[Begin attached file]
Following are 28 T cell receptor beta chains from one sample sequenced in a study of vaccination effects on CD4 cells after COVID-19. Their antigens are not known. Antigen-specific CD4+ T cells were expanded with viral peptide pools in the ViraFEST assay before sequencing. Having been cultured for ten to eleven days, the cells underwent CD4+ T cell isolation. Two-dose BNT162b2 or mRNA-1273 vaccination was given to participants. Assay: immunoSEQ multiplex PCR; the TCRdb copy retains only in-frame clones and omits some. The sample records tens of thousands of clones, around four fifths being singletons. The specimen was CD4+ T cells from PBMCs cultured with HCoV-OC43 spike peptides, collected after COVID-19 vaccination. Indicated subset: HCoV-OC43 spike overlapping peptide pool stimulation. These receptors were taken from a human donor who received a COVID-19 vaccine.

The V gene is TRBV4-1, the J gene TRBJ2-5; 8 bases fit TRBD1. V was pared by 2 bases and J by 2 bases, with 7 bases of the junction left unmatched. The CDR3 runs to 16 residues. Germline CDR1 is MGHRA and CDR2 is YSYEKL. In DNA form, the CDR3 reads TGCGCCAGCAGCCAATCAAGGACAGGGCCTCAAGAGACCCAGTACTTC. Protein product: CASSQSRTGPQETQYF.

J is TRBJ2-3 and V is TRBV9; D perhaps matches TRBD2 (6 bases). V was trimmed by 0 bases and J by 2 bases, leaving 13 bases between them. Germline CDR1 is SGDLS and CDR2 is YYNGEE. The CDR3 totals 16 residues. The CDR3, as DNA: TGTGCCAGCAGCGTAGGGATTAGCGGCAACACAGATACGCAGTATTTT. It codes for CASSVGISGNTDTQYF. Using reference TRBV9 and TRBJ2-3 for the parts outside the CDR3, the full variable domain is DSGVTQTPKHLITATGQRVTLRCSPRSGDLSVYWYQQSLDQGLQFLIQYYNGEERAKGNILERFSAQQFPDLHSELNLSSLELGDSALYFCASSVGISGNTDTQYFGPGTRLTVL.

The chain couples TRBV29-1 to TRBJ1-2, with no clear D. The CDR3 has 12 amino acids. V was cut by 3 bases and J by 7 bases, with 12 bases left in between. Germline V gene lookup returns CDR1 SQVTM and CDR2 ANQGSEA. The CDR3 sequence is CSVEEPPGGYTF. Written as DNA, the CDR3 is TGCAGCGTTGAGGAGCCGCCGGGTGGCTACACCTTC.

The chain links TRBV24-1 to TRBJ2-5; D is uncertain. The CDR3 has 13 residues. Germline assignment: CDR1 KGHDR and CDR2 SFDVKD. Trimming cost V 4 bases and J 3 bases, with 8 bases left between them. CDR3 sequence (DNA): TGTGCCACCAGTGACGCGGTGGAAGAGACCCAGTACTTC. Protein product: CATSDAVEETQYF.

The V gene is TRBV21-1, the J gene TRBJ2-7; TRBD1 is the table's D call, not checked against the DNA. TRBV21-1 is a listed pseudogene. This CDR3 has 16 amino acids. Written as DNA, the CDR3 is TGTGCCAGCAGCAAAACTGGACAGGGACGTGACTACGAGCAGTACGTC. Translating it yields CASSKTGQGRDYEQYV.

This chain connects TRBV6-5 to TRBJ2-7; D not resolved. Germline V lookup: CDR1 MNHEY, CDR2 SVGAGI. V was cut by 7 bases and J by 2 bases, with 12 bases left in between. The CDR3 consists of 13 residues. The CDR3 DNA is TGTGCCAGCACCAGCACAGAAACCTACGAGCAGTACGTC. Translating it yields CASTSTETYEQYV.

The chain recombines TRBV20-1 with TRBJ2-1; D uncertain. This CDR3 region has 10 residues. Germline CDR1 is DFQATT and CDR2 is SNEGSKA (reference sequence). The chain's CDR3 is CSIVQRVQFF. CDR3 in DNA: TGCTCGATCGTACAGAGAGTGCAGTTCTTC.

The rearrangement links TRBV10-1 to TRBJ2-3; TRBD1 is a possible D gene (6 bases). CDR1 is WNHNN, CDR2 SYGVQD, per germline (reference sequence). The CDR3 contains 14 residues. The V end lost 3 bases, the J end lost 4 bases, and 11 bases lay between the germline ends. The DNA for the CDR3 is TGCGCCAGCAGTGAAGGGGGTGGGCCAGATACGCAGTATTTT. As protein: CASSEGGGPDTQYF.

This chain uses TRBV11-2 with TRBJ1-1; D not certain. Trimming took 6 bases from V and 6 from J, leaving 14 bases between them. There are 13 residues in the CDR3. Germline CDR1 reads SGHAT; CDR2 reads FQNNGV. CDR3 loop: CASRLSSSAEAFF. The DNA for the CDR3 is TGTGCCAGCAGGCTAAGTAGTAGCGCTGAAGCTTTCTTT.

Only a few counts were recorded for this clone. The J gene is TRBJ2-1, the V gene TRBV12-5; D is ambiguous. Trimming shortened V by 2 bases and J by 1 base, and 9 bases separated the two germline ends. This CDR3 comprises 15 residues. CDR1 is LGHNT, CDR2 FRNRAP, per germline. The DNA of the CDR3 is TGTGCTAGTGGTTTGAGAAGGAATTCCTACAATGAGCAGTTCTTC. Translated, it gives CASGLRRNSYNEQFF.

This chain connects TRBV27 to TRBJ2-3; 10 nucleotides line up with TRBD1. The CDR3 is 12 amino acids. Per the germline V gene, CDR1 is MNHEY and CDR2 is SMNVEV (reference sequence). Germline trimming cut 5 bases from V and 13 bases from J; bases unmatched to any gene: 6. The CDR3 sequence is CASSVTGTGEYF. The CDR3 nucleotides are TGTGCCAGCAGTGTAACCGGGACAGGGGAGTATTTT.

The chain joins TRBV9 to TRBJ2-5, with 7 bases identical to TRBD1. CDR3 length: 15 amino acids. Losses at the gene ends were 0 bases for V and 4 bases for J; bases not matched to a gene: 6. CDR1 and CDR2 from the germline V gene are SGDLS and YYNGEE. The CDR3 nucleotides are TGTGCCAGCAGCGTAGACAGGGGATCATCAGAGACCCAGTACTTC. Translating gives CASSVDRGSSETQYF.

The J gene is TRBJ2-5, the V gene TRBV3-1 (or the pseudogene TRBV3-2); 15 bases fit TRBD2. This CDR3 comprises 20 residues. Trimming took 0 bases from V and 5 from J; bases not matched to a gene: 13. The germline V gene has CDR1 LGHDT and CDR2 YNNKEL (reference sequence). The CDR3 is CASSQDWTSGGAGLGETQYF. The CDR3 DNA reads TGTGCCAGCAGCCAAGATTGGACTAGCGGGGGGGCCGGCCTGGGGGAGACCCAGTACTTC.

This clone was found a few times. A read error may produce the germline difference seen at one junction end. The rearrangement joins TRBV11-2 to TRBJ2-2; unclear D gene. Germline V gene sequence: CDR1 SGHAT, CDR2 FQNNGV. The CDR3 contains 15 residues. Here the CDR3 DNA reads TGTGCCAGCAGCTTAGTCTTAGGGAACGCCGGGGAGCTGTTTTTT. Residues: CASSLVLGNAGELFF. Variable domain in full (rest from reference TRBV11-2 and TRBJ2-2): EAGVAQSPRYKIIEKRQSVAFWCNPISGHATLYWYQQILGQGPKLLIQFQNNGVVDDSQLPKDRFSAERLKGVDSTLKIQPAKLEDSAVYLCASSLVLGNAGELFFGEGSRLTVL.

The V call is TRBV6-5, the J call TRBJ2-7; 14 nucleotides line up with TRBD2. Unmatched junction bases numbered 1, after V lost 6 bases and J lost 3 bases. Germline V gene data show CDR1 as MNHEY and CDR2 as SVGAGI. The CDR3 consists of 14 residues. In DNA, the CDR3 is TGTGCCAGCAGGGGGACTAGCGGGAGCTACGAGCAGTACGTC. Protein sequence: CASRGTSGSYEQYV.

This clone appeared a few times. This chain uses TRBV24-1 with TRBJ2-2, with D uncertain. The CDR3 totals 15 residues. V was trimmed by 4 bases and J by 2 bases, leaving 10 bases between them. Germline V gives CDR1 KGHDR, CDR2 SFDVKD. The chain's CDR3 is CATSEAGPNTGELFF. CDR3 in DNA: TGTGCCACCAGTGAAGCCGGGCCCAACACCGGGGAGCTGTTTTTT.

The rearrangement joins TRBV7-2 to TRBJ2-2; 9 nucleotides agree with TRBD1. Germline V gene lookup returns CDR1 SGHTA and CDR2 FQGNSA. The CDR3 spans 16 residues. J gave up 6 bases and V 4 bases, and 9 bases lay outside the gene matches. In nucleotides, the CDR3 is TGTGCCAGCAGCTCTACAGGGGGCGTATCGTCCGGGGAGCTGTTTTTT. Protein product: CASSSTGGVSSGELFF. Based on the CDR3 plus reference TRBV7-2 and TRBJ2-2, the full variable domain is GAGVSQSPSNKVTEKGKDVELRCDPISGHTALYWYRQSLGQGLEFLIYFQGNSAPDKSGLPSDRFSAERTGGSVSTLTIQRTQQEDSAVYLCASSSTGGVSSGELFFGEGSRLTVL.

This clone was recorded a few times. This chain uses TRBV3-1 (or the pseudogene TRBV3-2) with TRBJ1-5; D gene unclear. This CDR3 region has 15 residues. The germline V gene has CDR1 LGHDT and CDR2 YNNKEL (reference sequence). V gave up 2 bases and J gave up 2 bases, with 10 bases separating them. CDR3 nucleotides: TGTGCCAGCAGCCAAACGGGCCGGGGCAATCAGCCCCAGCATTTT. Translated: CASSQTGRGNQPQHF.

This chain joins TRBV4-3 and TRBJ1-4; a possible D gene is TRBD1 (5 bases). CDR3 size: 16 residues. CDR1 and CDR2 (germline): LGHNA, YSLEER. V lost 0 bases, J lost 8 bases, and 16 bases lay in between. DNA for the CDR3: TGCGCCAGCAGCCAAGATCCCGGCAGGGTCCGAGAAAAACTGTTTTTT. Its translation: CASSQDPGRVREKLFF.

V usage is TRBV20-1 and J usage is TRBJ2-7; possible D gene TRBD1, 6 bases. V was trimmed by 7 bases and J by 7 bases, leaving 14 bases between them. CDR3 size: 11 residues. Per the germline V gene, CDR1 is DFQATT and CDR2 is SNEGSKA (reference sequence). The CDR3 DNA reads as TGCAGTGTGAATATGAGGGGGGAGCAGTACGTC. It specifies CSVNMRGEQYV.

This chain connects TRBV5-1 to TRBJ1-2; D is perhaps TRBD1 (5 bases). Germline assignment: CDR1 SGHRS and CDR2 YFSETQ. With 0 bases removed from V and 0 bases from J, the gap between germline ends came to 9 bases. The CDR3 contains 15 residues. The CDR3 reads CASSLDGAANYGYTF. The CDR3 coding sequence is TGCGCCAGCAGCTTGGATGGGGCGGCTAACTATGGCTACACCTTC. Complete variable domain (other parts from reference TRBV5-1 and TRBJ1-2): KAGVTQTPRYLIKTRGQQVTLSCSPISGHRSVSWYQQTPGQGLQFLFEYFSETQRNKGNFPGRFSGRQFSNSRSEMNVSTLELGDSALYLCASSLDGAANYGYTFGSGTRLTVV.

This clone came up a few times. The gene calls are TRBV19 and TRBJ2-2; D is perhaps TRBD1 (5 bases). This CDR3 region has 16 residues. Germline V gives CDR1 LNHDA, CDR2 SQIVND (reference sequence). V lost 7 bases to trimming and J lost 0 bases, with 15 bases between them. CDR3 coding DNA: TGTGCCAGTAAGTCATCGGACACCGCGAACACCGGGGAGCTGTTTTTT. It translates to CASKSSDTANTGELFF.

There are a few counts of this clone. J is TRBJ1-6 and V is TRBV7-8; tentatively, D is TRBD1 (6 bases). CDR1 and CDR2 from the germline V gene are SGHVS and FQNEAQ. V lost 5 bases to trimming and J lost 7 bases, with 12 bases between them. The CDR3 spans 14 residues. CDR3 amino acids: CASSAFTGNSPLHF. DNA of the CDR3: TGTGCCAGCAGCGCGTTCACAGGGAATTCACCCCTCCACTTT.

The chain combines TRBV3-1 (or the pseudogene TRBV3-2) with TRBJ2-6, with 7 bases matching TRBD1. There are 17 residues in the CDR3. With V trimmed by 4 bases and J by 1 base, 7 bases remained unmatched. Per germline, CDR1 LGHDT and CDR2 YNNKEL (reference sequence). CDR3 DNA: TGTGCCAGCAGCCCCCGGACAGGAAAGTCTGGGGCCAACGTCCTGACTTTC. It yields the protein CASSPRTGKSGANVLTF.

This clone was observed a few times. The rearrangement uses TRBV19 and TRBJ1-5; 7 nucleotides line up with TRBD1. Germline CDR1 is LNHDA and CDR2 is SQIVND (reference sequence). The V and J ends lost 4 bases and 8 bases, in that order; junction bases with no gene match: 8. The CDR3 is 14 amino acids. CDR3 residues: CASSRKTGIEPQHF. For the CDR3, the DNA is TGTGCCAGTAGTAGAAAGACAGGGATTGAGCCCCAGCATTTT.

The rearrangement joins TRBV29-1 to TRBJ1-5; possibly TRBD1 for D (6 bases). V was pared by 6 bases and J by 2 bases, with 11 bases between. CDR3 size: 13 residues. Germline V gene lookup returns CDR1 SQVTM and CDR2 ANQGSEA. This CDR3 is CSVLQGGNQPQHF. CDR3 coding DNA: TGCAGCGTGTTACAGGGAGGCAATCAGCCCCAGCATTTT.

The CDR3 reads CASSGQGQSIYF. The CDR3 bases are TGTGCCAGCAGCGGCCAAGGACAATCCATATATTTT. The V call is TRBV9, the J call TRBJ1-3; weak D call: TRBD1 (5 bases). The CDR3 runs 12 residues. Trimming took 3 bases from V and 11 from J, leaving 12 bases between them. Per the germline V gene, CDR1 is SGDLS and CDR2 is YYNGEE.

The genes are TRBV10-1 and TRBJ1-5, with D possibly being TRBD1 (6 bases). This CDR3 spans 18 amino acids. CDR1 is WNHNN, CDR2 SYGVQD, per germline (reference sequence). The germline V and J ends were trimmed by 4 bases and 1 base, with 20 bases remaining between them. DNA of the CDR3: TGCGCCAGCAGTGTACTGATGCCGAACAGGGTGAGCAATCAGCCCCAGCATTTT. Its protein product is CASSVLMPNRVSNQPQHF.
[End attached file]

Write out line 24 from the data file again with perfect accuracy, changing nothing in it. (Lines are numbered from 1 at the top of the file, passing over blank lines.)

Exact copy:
There are a few counts of this clone. J is TRBJ1-6 and V is TRBV7-8; tentatively, D is TRBD1 (6 bases). CDR1 and CDR2 from the germline V gene are SGHVS and FQNEAQ. V lost 5 bases to trimming and J lost 7 bases, with 12 bases between them. The CDR3 spans 14 residues. CDR3 amino acids: CASSAFTGNSPLHF. DNA of the CDR3: TGTGCCAGCAGCGCGTTCACAGGGAATTCACCCCTCCACTTT.